Now, I know this is going to sound strange, but I have to tell you something: Not everything about setting up a blog is fun. I know, I know, crazy right? Some of the boxes you have to check off as you prepare your blog to go live (or update it's existing status) are dry, tedious, and sort of a snooze.
What is a Copyright Notice?
A copyright notice informs your readers or anyone visiting your site that your original work (written, photographed or otherwise) is protected by copyright. It allows visitors to contact you for permission to use your work, and essentially limits the possibility that someone who infringes your work could claim they didn't know you had a copyright. This notice should be visible to anyone, most likely at the bottom of site, on every page. The verbage usually includes the copyright symbol (“©”), the year of first publication (or post), and the name of the owner of the copyright (probably yours). Note too, that you can substitute the word “copyright” for the symbol if you like.
- Where Did You Get That & Two Kools
- The Man Repeller
- Tom & Lorenzo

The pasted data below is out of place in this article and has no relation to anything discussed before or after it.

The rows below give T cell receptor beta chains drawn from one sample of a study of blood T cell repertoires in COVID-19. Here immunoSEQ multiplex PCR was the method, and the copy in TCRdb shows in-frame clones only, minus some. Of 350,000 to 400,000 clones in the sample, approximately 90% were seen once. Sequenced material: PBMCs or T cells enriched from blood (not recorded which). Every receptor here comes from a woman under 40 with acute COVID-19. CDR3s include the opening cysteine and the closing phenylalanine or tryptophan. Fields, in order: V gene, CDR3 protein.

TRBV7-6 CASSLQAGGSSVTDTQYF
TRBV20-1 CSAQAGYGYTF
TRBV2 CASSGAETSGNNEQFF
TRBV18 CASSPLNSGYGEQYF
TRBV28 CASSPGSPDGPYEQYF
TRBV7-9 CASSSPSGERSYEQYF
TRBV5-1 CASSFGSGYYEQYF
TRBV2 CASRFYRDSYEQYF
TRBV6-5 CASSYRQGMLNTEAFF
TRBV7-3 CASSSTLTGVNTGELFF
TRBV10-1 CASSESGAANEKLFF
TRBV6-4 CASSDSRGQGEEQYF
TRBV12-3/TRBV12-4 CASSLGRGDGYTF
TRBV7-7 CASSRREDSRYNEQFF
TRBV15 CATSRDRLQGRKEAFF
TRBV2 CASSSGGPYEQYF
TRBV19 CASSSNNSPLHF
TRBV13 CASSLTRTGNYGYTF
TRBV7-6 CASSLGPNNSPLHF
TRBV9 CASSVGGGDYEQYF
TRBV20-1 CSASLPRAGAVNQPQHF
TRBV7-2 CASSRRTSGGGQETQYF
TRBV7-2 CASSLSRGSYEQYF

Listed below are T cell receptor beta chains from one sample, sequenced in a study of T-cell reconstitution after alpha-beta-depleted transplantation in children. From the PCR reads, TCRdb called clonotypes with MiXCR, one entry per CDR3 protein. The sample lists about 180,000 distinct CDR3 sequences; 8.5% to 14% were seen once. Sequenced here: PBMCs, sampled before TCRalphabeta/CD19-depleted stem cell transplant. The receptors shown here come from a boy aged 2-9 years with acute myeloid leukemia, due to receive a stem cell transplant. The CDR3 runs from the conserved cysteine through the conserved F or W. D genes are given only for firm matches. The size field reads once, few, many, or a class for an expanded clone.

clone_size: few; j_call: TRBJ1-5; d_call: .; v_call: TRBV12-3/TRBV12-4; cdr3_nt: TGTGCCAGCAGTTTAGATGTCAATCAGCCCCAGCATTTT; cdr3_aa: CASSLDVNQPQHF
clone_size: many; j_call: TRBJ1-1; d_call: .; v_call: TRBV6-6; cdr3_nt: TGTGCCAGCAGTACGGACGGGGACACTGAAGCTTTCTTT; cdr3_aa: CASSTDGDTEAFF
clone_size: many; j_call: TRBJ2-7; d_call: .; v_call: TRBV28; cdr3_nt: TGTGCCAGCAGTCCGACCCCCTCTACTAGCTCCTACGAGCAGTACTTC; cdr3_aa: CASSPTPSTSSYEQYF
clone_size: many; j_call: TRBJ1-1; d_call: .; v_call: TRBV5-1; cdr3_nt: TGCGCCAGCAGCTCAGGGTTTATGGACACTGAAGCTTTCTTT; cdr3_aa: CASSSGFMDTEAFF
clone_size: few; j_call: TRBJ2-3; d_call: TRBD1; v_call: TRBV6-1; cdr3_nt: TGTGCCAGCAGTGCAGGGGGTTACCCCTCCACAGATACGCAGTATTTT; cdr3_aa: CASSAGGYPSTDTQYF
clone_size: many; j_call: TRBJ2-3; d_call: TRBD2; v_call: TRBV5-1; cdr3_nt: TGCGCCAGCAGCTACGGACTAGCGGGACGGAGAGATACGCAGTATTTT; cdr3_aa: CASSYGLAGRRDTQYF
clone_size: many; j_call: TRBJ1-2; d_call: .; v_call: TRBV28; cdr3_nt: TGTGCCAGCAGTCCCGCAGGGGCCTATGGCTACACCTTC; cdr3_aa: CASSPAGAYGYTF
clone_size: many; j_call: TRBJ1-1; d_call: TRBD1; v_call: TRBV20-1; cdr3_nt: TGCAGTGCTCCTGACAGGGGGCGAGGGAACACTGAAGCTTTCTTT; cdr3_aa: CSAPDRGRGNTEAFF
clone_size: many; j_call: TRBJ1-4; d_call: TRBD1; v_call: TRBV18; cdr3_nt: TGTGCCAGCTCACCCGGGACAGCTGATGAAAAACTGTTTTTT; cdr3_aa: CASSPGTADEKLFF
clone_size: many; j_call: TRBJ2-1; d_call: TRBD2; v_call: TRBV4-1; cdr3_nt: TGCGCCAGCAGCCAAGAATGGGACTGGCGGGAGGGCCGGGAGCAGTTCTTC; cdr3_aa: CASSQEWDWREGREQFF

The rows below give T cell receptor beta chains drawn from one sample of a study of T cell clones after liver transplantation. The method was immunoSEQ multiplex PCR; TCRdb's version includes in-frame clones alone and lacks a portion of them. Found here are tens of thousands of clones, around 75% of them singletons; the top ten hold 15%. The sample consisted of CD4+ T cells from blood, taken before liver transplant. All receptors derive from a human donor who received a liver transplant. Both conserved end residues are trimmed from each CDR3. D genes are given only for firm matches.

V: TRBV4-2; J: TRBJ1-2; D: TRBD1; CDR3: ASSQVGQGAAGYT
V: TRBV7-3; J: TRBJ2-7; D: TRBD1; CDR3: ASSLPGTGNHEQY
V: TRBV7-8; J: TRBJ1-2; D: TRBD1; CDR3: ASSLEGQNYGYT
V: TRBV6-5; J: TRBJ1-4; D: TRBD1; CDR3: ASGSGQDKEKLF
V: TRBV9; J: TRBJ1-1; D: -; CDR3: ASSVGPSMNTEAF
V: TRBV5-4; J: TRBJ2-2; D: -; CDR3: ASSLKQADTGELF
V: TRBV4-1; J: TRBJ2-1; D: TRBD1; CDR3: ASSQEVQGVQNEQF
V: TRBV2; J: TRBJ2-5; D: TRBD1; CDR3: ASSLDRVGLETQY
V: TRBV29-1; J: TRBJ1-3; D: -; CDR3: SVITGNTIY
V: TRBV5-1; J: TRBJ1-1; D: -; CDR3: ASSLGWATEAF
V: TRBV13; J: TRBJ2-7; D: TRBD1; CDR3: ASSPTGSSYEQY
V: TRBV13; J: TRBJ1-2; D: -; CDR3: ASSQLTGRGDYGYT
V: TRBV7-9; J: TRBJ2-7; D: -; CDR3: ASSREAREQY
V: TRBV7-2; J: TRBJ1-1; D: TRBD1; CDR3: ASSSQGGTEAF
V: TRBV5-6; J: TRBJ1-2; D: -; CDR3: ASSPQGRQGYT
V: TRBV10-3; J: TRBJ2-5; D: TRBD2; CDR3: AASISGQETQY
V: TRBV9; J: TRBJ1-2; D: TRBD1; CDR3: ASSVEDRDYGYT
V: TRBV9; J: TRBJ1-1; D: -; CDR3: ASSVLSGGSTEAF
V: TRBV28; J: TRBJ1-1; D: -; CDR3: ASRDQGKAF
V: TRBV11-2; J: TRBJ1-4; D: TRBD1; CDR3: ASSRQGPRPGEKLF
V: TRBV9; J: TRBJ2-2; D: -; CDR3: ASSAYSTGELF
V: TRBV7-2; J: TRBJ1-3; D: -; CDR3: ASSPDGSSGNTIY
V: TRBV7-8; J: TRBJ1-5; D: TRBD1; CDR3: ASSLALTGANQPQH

- The Fashion Bomb
- Honestly… WTF uses a Creative Commons Liscence
- The Glitter Guide
For all of you blogging on WordPress.com, they've made their Term of Service available to all their platform's users (with a few simple adjustments).
*Update* One of our commentors mentioned that you don't need a copyright notice to have your work be copyrighted. This is true, so just keep in mind that your original works are always protected, even if you do not post a notice on your site. Thank you Sarah!
*Disclaimer: Information in this guide is based on general principles of law and is intended for information purposes only. It is not offered for the purpose of providing individualized legal advice. Use of this guide does not create an attorney-client or any other relationship between the user and IFB.
Most information was pulled from Citizen Media Law Project.